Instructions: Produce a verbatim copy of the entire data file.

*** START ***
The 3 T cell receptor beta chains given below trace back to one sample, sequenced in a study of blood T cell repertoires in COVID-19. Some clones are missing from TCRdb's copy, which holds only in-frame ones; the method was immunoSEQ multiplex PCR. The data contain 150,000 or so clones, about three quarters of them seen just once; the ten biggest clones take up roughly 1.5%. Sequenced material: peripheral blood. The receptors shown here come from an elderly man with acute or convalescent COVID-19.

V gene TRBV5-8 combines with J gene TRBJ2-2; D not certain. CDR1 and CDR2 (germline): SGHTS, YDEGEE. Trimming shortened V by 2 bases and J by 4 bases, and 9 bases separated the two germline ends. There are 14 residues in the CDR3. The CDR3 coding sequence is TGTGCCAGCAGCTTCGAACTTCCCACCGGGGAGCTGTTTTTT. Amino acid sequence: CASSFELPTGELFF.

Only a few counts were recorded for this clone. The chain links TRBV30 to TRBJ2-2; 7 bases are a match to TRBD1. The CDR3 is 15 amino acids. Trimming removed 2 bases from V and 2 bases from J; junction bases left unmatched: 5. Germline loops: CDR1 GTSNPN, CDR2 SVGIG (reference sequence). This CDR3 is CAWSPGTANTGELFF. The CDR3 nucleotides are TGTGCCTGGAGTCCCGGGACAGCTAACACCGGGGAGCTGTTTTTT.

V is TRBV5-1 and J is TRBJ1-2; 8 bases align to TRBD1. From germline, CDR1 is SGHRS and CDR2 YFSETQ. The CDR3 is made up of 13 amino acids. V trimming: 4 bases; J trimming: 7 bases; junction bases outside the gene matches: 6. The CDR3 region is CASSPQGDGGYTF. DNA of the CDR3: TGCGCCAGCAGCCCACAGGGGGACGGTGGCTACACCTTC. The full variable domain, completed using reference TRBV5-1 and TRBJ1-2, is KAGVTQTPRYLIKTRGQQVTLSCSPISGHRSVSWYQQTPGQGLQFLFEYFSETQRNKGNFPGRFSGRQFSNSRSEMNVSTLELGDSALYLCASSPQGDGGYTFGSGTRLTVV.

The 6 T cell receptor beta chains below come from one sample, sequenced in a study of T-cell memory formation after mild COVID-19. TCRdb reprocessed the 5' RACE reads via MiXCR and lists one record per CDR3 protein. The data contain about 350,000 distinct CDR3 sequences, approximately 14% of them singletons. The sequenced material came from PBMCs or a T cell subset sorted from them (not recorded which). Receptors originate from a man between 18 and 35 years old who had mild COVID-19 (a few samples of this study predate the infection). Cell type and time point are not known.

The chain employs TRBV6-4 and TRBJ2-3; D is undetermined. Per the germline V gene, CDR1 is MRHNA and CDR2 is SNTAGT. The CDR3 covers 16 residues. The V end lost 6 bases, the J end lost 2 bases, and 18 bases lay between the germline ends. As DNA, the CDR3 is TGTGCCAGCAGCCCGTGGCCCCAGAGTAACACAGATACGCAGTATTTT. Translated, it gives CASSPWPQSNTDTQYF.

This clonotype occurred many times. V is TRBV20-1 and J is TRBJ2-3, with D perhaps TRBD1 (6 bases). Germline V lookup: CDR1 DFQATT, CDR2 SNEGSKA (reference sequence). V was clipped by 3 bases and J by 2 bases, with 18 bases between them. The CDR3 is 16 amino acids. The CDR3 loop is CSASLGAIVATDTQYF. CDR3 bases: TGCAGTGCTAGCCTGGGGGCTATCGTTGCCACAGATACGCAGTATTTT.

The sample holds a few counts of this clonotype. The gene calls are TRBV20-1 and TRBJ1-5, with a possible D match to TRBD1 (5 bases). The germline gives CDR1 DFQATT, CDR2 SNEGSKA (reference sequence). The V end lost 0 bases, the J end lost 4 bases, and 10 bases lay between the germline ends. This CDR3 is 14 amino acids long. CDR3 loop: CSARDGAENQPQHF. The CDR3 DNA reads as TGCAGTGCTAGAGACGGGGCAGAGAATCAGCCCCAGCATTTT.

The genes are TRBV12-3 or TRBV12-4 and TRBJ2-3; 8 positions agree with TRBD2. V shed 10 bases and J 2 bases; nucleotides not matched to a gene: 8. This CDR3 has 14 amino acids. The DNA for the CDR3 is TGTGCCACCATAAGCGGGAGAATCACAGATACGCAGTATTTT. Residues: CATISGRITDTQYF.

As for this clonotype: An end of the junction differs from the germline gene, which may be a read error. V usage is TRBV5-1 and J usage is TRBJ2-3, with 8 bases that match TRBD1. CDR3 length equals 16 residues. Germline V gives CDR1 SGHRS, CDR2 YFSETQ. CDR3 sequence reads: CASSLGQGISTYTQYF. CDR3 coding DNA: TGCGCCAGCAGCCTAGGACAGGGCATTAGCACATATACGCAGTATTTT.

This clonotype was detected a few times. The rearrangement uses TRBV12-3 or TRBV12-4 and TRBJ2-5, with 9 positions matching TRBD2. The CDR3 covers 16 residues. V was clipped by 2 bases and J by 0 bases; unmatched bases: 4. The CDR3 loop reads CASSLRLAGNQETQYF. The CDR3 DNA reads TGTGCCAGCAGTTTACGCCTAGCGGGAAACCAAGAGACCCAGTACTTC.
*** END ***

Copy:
The 3 T cell receptor beta chains given below trace back to one sample, sequenced in a study of blood T cell repertoires in COVID-19. Some clones are missing from TCRdb's copy, which holds only in-frame ones; the method was immunoSEQ multiplex PCR. The data contain 150,000 or so clones, about three quarters of them seen just once; the ten biggest clones take up roughly 1.5%. Sequenced material: peripheral blood. The receptors shown here come from an elderly man with acute or convalescent COVID-19.

V gene TRBV5-8 combines with J gene TRBJ2-2; D not certain. CDR1 and CDR2 (germline): SGHTS, YDEGEE. Trimming shortened V by 2 bases and J by 4 bases, and 9 bases separated the two germline ends. There are 14 residues in the CDR3. The CDR3 coding sequence is TGTGCCAGCAGCTTCGAACTTCCCACCGGGGAGCTGTTTTTT. Amino acid sequence: CASSFELPTGELFF.

Only a few counts were recorded for this clone. The chain links TRBV30 to TRBJ2-2; 7 bases are a match to TRBD1. The CDR3 is 15 amino acids. Trimming removed 2 bases from V and 2 bases from J; junction bases left unmatched: 5. Germline loops: CDR1 GTSNPN, CDR2 SVGIG (reference sequence). This CDR3 is CAWSPGTANTGELFF. The CDR3 nucleotides are TGTGCCTGGAGTCCCGGGACAGCTAACACCGGGGAGCTGTTTTTT.

V is TRBV5-1 and J is TRBJ1-2; 8 bases align to TRBD1. From germline, CDR1 is SGHRS and CDR2 YFSETQ. The CDR3 is made up of 13 amino acids. V trimming: 4 bases; J trimming: 7 bases; junction bases outside the gene matches: 6. The CDR3 region is CASSPQGDGGYTF. DNA of the CDR3: TGCGCCAGCAGCCCACAGGGGGACGGTGGCTACACCTTC. The full variable domain, completed using reference TRBV5-1 and TRBJ1-2, is KAGVTQTPRYLIKTRGQQVTLSCSPISGHRSVSWYQQTPGQGLQFLFEYFSETQRNKGNFPGRFSGRQFSNSRSEMNVSTLELGDSALYLCASSPQGDGGYTFGSGTRLTVV.

The 6 T cell receptor beta chains below come from one sample, sequenced in a study of T-cell memory formation after mild COVID-19. TCRdb reprocessed the 5' RACE reads via MiXCR and lists one record per CDR3 protein. The data contain about 350,000 distinct CDR3 sequences, approximately 14% of them singletons. The sequenced material came from PBMCs or a T cell subset sorted from them (not recorded which). Receptors originate from a man between 18 and 35 years old who had mild COVID-19 (a few samples of this study predate the infection). Cell type and time point are not known.

The chain employs TRBV6-4 and TRBJ2-3; D is undetermined. Per the germline V gene, CDR1 is MRHNA and CDR2 is SNTAGT. The CDR3 covers 16 residues. The V end lost 6 bases, the J end lost 2 bases, and 18 bases lay between the germline ends. As DNA, the CDR3 is TGTGCCAGCAGCCCGTGGCCCCAGAGTAACACAGATACGCAGTATTTT. Translated, it gives CASSPWPQSNTDTQYF.

This clonotype occurred many times. V is TRBV20-1 and J is TRBJ2-3, with D perhaps TRBD1 (6 bases). Germline V lookup: CDR1 DFQATT, CDR2 SNEGSKA (reference sequence). V was clipped by 3 bases and J by 2 bases, with 18 bases between them. The CDR3 is 16 amino acids. The CDR3 loop is CSASLGAIVATDTQYF. CDR3 bases: TGCAGTGCTAGCCTGGGGGCTATCGTTGCCACAGATACGCAGTATTTT.

The sample holds a few counts of this clonotype. The gene calls are TRBV20-1 and TRBJ1-5, with a possible D match to TRBD1 (5 bases). The germline gives CDR1 DFQATT, CDR2 SNEGSKA (reference sequence). The V end lost 0 bases, the J end lost 4 bases, and 10 bases lay between the germline ends. This CDR3 is 14 amino acids long. CDR3 loop: CSARDGAENQPQHF. The CDR3 DNA reads as TGCAGTGCTAGAGACGGGGCAGAGAATCAGCCCCAGCATTTT.

The genes are TRBV12-3 or TRBV12-4 and TRBJ2-3; 8 positions agree with TRBD2. V shed 10 bases and J 2 bases; nucleotides not matched to a gene: 8. This CDR3 has 14 amino acids. The DNA for the CDR3 is TGTGCCACCATAAGCGGGAGAATCACAGATACGCAGTATTTT. Residues: CATISGRITDTQYF.

As for this clonotype: An end of the junction differs from the germline gene, which may be a read error. V usage is TRBV5-1 and J usage is TRBJ2-3, with 8 bases that match TRBD1. CDR3 length equals 16 residues. Germline V gives CDR1 SGHRS, CDR2 YFSETQ. CDR3 sequence reads: CASSLGQGISTYTQYF. CDR3 coding DNA: TGCGCCAGCAGCCTAGGACAGGGCATTAGCACATATACGCAGTATTTT.

This clonotype was detected a few times. The rearrangement uses TRBV12-3 or TRBV12-4 and TRBJ2-5, with 9 positions matching TRBD2. The CDR3 covers 16 residues. V was clipped by 2 bases and J by 0 bases; unmatched bases: 4. The CDR3 loop reads CASSLRLAGNQETQYF. The CDR3 DNA reads TGTGCCAGCAGTTTACGCCTAGCGGGAAACCAAGAGACCCAGTACTTC.